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In-depth analysis of defects in TiO2 compact electron transport layers and impact on performance and hysteresis of planar perovskite devices at low light
Solar Energy Materials and Solar Cells, Volume: 209, Start page: 110448
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Properties of the electron transport layer (ETL) are known to influence the performance of lead halide perovskite solar cells (PSCs). But so far very little emphasis has been given on the increased impact of this layer at low light. In this work we compare the effect of thickness and coverage of a T...
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Properties of the electron transport layer (ETL) are known to influence the performance of lead halide perovskite solar cells (PSCs). But so far very little emphasis has been given on the increased impact of this layer at low light. In this work we compare the effect of thickness and coverage of a TiO2 compact layer on the performance and hysteresis of methyl ammonium lead iodide planar devices tested under 200 lux vs. 1 sun illumination. Standard TiO2 layers are produced with incremental thickness and coverage using sequential spray pyrolysis of a Ti-acetylacetonate precursor (0–50 sprays, 1 spray ~ 1 nm TiO2). Thorough materials characterisation combining FEG-SEM, XPS, and cyclic voltammetry shows that a crystalline, nearly pin-hole free TiO2 layer is achieved by deposition of ≥15 sprays over small to large areas (0.2 mm2–1 cm2). Device performance is affected by two main parameters, namely the coverage yield and thickness of the TiO2 layer, especially under 200 lux illumination. A 25 vs. 50 sprays-TiO2 layer is found to provide the best compromise between coverage and thickness and avoid charge recombination at the TiO2/perovskite interface whilst minimizing resistive losses with 11.7% average PCE at 200 lux vs 7.8% under 1 sun. Finally, the analysis of I/V forward vs. reverse scans and open circuit voltage decay data suggests that hysteresis is greatly affected by the capacitive properties of the ETL at low light, whilst other phenomena such as ion migrations may dominate under 1 sun.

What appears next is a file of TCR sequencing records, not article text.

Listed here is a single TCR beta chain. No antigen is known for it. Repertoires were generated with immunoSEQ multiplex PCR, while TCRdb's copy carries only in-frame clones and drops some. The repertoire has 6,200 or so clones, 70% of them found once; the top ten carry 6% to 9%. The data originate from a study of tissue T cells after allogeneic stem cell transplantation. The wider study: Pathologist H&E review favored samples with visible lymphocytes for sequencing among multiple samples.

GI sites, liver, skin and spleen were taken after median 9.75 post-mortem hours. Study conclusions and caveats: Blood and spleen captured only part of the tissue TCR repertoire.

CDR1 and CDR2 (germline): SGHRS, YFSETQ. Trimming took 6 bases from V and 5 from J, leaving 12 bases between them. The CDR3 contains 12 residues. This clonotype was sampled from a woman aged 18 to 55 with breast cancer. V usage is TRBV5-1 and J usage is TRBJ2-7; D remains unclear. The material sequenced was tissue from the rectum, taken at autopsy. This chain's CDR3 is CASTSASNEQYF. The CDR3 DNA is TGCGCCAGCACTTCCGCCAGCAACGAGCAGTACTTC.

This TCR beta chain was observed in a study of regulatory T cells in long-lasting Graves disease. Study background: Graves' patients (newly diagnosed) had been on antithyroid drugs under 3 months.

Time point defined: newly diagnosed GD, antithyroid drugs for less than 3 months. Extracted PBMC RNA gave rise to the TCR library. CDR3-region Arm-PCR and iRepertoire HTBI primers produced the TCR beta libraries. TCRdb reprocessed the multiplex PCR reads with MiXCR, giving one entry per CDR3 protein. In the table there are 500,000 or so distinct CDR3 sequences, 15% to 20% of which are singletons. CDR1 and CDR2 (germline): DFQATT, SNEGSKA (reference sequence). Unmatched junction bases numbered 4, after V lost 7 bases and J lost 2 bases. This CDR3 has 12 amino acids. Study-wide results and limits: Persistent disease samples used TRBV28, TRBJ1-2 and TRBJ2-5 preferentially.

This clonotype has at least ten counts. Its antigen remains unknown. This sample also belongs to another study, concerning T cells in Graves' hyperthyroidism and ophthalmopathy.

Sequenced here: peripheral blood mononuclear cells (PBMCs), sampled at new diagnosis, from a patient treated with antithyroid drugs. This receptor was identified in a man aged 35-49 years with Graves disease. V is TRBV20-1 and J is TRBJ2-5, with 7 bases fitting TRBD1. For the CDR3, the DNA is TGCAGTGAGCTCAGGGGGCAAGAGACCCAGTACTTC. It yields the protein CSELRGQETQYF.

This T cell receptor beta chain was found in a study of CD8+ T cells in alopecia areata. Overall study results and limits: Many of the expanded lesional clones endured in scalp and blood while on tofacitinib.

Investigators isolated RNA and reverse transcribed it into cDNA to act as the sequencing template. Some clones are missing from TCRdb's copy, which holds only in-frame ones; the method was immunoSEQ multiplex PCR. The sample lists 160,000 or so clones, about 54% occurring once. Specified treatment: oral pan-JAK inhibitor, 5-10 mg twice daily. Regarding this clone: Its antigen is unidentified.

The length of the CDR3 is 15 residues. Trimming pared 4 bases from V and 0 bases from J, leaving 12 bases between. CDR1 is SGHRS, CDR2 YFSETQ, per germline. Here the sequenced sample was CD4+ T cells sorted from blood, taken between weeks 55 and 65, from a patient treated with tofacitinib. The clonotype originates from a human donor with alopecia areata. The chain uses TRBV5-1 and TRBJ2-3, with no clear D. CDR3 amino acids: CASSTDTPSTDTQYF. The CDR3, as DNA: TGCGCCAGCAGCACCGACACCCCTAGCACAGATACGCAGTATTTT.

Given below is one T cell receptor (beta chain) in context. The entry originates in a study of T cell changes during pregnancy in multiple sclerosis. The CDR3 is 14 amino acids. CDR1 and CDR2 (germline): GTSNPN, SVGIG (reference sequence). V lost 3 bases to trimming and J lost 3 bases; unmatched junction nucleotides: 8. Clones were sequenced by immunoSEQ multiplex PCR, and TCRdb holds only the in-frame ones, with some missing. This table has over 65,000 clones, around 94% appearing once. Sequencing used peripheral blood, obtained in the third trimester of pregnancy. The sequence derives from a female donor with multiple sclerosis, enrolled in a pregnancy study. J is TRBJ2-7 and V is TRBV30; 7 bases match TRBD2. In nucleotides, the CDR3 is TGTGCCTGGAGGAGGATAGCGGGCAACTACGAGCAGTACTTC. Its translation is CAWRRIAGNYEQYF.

TiO2 compact layer, Materials characterisation, Planar perovskite solar cells, Low light performance